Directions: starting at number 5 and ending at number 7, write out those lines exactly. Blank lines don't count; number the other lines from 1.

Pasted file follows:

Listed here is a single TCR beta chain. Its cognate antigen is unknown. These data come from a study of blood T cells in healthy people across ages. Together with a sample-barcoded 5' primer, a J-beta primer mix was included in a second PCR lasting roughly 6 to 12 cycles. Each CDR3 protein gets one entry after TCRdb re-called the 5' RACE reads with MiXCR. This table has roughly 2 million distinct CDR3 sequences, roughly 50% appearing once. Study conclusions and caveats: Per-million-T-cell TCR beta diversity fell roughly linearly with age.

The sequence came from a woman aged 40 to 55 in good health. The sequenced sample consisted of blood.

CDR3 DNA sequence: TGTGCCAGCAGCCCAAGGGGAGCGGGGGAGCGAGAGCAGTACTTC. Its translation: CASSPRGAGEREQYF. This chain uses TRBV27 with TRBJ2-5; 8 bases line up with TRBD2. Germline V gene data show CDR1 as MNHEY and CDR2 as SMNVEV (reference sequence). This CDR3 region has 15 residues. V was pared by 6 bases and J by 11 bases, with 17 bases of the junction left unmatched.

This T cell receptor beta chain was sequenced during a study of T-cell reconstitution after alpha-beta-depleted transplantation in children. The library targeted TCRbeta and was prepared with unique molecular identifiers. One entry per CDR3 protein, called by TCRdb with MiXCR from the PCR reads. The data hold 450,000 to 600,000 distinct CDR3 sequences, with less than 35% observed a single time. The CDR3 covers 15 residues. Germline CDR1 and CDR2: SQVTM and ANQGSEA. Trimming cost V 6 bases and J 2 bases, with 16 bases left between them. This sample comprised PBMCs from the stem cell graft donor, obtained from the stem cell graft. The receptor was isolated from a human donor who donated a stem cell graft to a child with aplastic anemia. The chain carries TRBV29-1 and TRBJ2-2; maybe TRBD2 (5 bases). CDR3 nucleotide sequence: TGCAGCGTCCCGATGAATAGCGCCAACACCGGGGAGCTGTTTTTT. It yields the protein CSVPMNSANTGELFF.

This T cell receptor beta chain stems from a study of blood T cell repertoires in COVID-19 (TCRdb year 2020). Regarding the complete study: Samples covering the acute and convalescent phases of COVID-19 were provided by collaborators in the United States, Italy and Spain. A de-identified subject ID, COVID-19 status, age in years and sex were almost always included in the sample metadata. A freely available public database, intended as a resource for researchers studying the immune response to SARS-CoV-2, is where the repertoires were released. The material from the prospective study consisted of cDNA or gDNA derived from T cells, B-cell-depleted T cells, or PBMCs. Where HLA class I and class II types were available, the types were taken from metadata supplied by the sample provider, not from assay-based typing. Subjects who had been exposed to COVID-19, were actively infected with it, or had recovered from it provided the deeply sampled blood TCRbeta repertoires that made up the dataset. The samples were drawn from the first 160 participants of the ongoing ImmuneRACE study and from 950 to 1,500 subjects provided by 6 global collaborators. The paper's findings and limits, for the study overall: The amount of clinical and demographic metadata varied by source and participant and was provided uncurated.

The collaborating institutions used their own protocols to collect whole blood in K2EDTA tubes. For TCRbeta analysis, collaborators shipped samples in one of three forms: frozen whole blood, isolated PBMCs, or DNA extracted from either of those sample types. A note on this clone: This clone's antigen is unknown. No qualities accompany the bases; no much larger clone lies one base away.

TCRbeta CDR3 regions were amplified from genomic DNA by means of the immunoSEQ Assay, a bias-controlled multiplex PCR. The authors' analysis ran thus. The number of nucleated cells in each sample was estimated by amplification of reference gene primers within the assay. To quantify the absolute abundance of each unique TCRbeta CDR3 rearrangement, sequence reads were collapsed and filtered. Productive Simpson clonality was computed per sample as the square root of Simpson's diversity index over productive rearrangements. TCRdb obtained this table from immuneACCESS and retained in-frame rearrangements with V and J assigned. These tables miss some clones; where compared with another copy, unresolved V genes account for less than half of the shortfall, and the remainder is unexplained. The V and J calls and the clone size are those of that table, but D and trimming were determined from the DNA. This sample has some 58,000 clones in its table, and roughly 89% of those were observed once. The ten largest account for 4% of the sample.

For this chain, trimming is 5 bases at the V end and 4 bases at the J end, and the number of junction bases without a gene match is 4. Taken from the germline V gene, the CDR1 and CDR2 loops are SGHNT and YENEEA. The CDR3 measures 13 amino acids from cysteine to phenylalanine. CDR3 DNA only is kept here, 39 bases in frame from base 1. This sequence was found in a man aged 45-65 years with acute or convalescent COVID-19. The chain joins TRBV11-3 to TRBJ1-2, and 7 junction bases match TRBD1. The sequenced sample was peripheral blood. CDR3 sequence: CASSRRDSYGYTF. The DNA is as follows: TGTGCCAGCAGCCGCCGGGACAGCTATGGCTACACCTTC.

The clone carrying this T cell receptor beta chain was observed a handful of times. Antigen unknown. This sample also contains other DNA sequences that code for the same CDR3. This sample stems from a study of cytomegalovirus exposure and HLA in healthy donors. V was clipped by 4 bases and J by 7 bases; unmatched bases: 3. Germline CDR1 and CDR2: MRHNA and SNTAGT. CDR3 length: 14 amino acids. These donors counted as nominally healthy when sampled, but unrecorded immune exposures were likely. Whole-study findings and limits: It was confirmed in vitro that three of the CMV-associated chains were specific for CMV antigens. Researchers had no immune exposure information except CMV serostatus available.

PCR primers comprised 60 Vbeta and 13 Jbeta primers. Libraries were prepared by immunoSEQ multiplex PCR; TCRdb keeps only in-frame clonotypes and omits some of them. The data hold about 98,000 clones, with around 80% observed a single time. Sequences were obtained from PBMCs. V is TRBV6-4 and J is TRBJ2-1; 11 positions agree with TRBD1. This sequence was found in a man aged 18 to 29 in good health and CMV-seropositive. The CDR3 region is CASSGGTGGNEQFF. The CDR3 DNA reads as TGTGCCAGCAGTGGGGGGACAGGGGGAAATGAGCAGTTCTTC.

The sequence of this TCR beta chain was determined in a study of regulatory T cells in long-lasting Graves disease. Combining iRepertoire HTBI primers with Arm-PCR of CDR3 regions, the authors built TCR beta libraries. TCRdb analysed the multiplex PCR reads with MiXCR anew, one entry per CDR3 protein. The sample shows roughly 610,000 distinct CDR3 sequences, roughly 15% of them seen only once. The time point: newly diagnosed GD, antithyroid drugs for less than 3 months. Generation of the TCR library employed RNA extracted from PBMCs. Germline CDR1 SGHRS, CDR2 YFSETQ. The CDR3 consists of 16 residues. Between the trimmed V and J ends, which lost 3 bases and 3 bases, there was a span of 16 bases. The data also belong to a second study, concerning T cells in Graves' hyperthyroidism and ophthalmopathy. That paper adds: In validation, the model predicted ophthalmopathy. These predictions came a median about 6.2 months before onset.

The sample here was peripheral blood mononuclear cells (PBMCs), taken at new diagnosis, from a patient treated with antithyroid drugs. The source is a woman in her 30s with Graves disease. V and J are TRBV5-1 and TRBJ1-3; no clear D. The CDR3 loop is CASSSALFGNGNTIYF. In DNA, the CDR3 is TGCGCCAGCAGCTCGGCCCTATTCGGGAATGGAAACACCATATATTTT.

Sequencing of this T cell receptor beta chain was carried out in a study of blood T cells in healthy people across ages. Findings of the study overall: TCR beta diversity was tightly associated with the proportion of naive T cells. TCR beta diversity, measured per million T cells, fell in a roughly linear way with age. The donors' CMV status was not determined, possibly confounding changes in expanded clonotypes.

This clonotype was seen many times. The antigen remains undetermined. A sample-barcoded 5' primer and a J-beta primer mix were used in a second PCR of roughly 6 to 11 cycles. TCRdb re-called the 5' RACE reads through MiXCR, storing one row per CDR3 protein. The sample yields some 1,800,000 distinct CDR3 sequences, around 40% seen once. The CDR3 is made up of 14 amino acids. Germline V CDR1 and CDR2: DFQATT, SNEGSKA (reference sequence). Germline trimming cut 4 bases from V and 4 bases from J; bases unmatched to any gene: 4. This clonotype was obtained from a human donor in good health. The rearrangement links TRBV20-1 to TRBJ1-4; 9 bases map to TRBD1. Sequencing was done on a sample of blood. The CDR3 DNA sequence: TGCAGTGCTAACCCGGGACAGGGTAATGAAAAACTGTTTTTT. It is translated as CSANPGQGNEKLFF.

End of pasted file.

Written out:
This T cell receptor beta chain stems from a study of blood T cell repertoires in COVID-19 (TCRdb year 2020). Regarding the complete study: Samples covering the acute and convalescent phases of COVID-19 were provided by collaborators in the United States, Italy and Spain. A de-identified subject ID, COVID-19 status, age in years and sex were almost always included in the sample metadata. A freely available public database, intended as a resource for researchers studying the immune response to SARS-CoV-2, is where the repertoires were released. The material from the prospective study consisted of cDNA or gDNA derived from T cells, B-cell-depleted T cells, or PBMCs. Where HLA class I and class II types were available, the types were taken from metadata supplied by the sample provider, not from assay-based typing. Subjects who had been exposed to COVID-19, were actively infected with it, or had recovered from it provided the deeply sampled blood TCRbeta repertoires that made up the dataset. The samples were drawn from the first 160 participants of the ongoing ImmuneRACE study and from 950 to 1,500 subjects provided by 6 global collaborators. The paper's findings and limits, for the study overall: The amount of clinical and demographic metadata varied by source and participant and was provided uncurated.

The collaborating institutions used their own protocols to collect whole blood in K2EDTA tubes. For TCRbeta analysis, collaborators shipped samples in one of three forms: frozen whole blood, isolated PBMCs, or DNA extracted from either of those sample types. A note on this clone: This clone's antigen is unknown. No qualities accompany the bases; no much larger clone lies one base away.

TCRbeta CDR3 regions were amplified from genomic DNA by means of the immunoSEQ Assay, a bias-controlled multiplex PCR. The authors' analysis ran thus. The number of nucleated cells in each sample was estimated by amplification of reference gene primers within the assay. To quantify the absolute abundance of each unique TCRbeta CDR3 rearrangement, sequence reads were collapsed and filtered. Productive Simpson clonality was computed per sample as the square root of Simpson's diversity index over productive rearrangements. TCRdb obtained this table from immuneACCESS and retained in-frame rearrangements with V and J assigned. These tables miss some clones; where compared with another copy, unresolved V genes account for less than half of the shortfall, and the remainder is unexplained. The V and J calls and the clone size are those of that table, but D and trimming were determined from the DNA. This sample has some 58,000 clones in its table, and roughly 89% of those were observed once. The ten largest account for 4% of the sample.